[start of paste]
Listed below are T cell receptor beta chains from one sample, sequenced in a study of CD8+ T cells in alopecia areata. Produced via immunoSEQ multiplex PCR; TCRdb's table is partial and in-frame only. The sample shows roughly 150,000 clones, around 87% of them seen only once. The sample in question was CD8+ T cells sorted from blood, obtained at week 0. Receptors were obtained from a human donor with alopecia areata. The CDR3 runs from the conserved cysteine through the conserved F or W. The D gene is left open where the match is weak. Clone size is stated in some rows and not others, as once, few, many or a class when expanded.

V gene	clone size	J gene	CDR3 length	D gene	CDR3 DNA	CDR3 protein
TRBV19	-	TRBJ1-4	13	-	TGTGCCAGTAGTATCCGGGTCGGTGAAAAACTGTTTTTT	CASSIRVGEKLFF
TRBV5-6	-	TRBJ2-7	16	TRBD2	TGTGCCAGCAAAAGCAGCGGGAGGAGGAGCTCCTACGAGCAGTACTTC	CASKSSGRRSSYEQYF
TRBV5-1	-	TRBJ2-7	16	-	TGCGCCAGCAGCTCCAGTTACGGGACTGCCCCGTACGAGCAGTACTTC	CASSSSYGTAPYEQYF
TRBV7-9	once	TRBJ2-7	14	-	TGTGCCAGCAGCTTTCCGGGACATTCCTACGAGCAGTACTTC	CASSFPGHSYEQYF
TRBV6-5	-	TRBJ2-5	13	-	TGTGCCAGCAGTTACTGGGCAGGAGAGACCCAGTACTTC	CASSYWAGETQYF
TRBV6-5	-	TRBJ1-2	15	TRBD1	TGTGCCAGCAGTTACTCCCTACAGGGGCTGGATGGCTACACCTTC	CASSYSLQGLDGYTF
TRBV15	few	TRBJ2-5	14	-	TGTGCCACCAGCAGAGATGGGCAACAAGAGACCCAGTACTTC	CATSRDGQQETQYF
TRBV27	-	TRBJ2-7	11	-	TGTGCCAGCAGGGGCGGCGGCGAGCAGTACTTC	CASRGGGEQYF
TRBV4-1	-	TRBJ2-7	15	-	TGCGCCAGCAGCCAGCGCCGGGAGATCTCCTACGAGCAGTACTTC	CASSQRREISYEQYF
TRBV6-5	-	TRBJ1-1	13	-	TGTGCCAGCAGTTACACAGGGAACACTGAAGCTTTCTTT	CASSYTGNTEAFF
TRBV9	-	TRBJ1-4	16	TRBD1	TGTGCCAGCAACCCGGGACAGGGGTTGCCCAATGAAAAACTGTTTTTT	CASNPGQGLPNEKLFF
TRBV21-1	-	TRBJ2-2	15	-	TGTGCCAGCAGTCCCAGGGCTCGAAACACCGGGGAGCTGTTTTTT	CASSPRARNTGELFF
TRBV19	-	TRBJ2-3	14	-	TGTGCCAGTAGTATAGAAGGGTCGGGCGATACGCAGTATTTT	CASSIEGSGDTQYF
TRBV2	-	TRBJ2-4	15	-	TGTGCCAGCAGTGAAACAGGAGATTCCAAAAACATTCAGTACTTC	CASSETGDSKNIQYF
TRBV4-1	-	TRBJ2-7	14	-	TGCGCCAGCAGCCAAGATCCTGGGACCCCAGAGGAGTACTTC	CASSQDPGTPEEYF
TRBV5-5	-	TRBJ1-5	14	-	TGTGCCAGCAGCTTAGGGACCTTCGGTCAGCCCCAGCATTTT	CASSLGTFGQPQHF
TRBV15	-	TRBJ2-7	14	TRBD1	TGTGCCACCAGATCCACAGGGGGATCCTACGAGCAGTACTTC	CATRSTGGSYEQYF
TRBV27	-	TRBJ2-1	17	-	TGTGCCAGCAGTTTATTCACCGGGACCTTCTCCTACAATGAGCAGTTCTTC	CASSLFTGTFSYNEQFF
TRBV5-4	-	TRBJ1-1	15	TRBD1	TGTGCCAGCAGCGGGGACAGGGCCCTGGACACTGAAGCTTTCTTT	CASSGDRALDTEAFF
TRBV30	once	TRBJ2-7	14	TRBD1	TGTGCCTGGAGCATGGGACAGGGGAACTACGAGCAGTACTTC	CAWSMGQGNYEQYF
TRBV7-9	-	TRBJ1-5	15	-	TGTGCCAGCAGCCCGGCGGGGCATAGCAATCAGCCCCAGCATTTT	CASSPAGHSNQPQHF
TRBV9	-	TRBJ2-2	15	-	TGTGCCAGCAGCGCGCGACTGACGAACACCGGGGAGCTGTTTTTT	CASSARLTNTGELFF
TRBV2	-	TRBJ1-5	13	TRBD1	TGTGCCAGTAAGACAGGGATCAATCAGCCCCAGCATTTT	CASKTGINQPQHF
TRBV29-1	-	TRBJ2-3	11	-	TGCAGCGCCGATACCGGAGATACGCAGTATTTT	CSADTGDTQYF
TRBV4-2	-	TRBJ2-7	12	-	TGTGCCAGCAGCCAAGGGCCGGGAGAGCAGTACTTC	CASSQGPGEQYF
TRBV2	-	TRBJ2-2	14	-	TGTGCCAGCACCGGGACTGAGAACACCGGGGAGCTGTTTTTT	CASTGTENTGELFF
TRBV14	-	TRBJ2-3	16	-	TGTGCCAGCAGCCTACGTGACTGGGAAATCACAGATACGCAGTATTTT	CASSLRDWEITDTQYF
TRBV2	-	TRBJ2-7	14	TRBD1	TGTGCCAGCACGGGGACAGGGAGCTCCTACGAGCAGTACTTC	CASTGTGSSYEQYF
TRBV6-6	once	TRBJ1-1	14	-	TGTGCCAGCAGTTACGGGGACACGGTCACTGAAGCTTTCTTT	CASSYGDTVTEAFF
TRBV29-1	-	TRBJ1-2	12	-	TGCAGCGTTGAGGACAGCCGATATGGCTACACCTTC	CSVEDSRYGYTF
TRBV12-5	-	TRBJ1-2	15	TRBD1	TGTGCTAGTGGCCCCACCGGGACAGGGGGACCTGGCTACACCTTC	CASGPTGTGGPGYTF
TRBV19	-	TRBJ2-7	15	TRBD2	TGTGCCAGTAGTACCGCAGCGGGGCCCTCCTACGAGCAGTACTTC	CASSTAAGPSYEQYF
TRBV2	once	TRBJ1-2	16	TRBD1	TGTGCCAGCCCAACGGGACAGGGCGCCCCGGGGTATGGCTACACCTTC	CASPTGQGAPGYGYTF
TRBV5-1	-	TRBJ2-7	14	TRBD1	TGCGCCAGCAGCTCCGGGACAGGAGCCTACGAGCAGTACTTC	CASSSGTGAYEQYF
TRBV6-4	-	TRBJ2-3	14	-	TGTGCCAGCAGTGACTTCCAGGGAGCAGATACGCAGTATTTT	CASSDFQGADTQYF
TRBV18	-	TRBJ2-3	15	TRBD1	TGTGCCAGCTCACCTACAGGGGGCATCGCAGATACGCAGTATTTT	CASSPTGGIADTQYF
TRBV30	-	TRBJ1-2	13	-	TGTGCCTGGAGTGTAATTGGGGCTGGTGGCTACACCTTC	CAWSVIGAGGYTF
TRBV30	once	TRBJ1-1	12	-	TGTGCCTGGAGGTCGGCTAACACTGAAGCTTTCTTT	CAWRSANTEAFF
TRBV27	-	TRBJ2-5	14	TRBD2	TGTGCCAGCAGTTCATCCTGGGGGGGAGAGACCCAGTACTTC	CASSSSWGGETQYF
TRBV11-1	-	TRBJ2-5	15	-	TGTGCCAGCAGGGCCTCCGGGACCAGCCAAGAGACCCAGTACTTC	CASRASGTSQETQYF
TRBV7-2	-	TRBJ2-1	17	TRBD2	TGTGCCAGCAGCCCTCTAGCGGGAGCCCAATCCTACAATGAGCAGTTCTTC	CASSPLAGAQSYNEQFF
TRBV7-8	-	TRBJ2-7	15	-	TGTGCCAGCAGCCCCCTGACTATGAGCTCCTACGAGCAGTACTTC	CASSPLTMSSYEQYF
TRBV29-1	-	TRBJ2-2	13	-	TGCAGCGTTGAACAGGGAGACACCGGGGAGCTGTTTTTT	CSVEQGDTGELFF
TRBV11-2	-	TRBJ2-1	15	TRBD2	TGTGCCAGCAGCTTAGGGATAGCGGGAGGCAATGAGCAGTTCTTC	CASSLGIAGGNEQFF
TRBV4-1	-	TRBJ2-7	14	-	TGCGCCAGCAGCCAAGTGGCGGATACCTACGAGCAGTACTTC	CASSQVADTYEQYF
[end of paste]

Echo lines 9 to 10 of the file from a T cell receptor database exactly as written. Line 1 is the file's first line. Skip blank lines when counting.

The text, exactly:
TRBV15	few	TRBJ2-5	14	-	TGTGCCACCAGCAGAGATGGGCAACAAGAGACCCAGTACTTC	CATSRDGQQETQYF
TRBV27	-	TRBJ2-7	11	-	TGTGCCAGCAGGGGCGGCGGCGAGCAGTACTTC	CASRGGGEQYF